Your FACE is a no-rep!

My mouth began to open but DanWu (it's all one word now) came right in between Bessie (my rad tandem-judge) and myself to lay down the law.  It was unfortunate for the athlete, who was caught completely off-guard due to my missed call, but I was grateful for the swift, "deal with that shit, bro" action of our head official.  This particular athlete was also very respectful in dealing with the judgment, though obviously confused.  It became easier as the day went on to identify errors and act with confidence after that moment.

"That's not a rep, not even close!"

And when I looked over my shoulder to ask for DanWu's advice, he was already on the other side of the pit dishing out no-reps to all who dared short a standard.

I Will Seriously Not Care About Your Crossfit Problems
Hey asshole friend of that one person, your friend's ONE no rep is not my problem.  Not only is it not my problem, but it's also not your problem.  You are, for all intents and purposes, the top 10% in this nation who has enough disposable income to pay $120-$250 a month to experience crossfit.  You should be (though you, your coach, and the two other lonely people next to your coach are probably not) grateful to be partaking in such an activity...for fun, no less.  Positive interactions with other competitors and the volunteers is extremely productive and meaningful.  Me no-repping "your boy" once is absolutely meaningLESS.  Neither of you are professional, nor are you PRO (a cool cycling term I hope to bring to the CF world).  Tell your friends to stop yelling about the no-rep and move on.  Life is beautiful.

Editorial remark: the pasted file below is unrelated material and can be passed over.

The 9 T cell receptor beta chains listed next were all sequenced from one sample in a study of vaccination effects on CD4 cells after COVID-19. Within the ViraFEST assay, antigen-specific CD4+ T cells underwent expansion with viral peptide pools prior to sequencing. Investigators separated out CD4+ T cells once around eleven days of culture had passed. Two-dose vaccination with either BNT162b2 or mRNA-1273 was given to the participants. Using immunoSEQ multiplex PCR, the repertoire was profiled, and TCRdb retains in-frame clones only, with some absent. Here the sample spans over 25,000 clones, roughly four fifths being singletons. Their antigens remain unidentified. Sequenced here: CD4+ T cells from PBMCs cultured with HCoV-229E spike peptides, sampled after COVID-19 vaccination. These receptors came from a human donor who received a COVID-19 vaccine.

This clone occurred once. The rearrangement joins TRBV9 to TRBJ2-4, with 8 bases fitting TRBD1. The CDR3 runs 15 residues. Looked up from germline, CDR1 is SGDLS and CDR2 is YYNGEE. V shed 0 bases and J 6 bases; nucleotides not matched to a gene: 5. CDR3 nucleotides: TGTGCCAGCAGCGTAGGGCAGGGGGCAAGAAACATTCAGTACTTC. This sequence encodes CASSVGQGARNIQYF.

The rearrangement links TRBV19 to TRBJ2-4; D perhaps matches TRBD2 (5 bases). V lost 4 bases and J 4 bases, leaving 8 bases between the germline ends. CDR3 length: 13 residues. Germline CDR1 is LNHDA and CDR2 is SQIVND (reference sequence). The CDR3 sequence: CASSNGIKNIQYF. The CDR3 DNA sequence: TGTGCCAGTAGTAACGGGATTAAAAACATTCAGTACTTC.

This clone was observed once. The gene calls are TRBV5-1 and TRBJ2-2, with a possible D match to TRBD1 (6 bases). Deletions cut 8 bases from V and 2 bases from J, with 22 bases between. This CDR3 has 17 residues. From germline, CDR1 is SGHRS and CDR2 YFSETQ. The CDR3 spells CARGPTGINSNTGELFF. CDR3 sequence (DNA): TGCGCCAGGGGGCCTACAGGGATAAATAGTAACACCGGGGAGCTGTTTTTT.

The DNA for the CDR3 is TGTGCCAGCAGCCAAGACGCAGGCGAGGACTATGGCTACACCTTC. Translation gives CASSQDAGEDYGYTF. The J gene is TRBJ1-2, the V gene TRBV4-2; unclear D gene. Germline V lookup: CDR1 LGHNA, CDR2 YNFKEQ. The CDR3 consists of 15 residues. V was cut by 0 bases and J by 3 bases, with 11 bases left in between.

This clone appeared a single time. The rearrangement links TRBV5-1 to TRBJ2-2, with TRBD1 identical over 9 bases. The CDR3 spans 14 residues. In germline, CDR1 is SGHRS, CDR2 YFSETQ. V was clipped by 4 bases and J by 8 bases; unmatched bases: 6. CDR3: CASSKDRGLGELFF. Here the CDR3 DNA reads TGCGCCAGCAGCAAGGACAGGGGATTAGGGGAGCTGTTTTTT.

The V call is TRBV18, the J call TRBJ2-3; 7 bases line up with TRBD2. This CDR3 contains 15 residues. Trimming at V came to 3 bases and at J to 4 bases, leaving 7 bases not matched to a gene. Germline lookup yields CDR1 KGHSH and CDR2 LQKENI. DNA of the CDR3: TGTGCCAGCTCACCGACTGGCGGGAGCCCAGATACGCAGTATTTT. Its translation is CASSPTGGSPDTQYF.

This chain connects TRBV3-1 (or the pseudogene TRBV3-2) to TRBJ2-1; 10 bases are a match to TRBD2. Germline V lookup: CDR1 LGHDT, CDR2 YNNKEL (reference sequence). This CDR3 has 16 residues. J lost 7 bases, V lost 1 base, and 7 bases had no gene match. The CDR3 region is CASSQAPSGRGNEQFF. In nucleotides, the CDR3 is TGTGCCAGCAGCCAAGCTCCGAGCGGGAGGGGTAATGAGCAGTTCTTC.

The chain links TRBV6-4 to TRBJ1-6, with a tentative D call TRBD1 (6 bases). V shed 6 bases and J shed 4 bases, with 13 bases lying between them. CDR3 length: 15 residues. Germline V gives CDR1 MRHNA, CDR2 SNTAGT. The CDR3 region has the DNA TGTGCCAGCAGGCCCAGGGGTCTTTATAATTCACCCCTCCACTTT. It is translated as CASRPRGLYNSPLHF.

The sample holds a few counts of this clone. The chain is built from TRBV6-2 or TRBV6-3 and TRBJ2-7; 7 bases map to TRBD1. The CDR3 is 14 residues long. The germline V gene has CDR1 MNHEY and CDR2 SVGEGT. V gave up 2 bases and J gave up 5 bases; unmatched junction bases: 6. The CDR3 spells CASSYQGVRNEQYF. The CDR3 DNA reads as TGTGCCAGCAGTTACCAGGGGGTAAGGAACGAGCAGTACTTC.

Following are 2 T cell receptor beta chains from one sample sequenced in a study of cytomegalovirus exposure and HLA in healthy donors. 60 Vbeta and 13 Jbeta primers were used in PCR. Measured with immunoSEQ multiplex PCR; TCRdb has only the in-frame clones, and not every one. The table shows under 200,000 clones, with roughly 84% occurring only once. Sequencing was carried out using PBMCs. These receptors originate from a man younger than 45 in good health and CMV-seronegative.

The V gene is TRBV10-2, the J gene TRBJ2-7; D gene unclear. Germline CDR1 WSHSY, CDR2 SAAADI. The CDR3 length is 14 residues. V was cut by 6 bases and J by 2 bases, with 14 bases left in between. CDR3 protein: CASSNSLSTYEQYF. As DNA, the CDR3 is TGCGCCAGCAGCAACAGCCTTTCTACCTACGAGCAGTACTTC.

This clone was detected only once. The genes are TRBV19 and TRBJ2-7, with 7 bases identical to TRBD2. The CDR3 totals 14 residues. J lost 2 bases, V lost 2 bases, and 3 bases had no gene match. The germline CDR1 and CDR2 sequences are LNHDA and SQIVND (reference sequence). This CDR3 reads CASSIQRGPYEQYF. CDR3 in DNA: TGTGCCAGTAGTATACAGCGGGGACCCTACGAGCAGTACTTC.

Getting No-Rep'd at the Beach Cities Battle: First-World Problem

Given the informal nature of this event, though fierce and competitive, it seemed only natural to invite Bessie (or did she invite me?) to create an offshoot of judgment organization and structure henceforth known as "tandem-judging."

I feel like this could catch on really well at next year's Games, particularly if the heat was as oppressive as it was this past Saturday in Torrance. If one person is judging, it frees the other to acquire ice cold FRS in a can.  Mmmmmmm.  FRS in a can.

How Else Would You Want to Learn?
I suppose there really is no better way to learn a new sport than by judging it.  I had intended to volunteer for registration before getting out on the bike in Malibu.  When I was asked to help judge, I went for it.  Nerve-wracking as it was, it proved to be an interesting way to understand the point of having an athletic standard (standards: something I'm all too familiar with in the teaching world).  My experience as a teacher and a soccer referee made it easier for me to feel comfortable enforcing rules, and having Dan, Marc and Ryan there as backup eased the tension.

The whole bunch was great.  The athletes were impressive, but they always say that success come from the top, and the leadership and organization of an event like this shows what like-minded individuals can do with limited resources and positive attitudes.  All great stuff.

Cool event rep.